Date of Award
Doctor of Philosophy (PhD)
Teaching & Learning
Curriculum and Instruction
The current teacher shortage and the demand for high quality teachers presents a nationwide educational problem. Additionally, more than one-third of teachers leave the profession within the first five years of their careers (Callahan, 2015). The most vital and systemic change that is needed in our educational landscape is the attraction, retention, and professional development of quality teachers (Darling-Hammond & Sykes, 2003). If school district administrators expect new teachers to succeed, they need to provide them with unprecedented levels of support. This qualitative research study examined new elementary education teachers' perceptions of the influence of their mentorship program and the factors that influenced their relationships. Fifteen elementary teachers participated in the survey from one school district in Southeastern Virginia. The participant responses were analyzed using emergent coding. Results revealed four themes: (1) positive mentor relationship; (2) support system; (3) influence of teacher preparation and teacher induction program; (4) intricacies of the educational profession. Findings from this study can be used to inform mentorship practices in school districts to better support new teachers.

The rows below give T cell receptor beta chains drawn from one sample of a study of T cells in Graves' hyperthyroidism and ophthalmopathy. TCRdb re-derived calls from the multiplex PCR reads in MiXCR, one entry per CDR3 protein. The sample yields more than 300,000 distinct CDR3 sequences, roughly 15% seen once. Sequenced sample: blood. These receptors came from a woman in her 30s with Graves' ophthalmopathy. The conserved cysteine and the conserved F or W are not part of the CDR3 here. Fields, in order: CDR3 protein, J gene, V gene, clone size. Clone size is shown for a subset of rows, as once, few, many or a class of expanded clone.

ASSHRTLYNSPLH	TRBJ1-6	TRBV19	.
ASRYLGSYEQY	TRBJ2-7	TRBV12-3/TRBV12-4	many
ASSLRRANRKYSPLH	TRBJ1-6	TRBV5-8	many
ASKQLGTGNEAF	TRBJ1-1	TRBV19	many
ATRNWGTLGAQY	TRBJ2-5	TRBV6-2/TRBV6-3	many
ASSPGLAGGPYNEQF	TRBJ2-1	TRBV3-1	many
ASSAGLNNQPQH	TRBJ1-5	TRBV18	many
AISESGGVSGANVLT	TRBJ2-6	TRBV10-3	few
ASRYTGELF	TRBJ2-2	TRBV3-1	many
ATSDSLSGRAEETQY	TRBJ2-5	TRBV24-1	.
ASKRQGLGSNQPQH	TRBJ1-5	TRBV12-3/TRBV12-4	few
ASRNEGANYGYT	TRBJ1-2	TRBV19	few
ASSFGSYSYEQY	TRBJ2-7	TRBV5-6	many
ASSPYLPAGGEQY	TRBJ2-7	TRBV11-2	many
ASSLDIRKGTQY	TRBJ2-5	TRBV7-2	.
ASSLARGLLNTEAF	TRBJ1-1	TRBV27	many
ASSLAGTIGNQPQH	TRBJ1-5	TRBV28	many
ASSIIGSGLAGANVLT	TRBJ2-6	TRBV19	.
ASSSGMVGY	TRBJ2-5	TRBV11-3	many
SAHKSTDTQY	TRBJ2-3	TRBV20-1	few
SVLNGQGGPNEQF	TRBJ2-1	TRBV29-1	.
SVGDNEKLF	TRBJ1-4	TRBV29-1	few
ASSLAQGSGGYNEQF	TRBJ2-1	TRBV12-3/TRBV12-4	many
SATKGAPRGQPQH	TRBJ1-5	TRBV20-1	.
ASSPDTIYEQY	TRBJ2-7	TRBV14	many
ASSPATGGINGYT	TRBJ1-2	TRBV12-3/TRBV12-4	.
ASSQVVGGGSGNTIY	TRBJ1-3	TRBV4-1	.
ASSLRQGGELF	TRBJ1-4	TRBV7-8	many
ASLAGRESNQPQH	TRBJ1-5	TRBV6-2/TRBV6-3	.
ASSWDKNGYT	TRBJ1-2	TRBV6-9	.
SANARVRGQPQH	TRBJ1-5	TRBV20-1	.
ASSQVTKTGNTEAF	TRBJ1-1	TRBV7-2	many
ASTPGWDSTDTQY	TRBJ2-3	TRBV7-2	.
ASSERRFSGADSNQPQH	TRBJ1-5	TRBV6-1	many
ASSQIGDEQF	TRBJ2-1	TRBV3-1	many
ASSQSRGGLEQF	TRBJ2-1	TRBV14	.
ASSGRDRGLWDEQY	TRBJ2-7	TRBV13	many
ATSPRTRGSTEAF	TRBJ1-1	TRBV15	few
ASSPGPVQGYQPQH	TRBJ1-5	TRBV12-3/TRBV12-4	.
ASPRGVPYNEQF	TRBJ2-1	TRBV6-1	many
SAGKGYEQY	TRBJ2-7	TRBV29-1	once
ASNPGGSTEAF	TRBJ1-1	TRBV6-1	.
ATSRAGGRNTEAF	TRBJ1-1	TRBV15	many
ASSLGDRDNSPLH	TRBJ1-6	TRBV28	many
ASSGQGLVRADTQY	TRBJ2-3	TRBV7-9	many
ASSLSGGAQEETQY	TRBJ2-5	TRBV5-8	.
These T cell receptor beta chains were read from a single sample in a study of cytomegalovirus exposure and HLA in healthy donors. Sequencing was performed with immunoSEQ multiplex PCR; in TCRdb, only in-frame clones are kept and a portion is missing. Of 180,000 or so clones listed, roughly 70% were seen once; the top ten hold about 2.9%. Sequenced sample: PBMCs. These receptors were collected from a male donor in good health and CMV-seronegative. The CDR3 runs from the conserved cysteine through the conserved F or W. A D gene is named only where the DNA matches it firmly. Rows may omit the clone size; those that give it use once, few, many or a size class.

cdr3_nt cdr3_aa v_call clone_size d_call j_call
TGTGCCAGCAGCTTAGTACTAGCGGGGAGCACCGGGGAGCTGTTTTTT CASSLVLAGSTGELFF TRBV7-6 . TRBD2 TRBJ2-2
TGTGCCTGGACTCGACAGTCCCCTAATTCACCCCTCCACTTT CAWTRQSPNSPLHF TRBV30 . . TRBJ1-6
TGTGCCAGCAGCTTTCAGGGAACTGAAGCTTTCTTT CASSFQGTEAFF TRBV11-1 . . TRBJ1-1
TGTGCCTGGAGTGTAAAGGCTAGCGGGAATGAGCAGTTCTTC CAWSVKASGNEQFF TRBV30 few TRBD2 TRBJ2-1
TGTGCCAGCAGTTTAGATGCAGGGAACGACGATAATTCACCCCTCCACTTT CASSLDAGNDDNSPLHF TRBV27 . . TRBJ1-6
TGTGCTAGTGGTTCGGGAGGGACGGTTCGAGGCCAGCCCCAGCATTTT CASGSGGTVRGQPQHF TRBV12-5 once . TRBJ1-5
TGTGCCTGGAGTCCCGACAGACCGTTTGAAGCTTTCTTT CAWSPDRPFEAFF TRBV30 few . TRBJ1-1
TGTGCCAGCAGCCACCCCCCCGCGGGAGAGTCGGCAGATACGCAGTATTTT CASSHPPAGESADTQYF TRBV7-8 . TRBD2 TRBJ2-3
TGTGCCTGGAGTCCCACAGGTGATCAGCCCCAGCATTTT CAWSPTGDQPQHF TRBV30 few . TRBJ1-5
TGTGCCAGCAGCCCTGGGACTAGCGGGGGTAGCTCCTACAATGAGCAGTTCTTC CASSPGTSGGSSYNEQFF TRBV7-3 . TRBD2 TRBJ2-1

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Goldburg, Katherine R..
"The Influence of Mentorship on K-5 General Education Teachers: A Study of Southeastern Schools in Virginia"
(2023). Doctor of Philosophy (PhD), Dissertation, Teaching & Learning, Old Dominion University, DOI: 10.25777/tz6v-qj77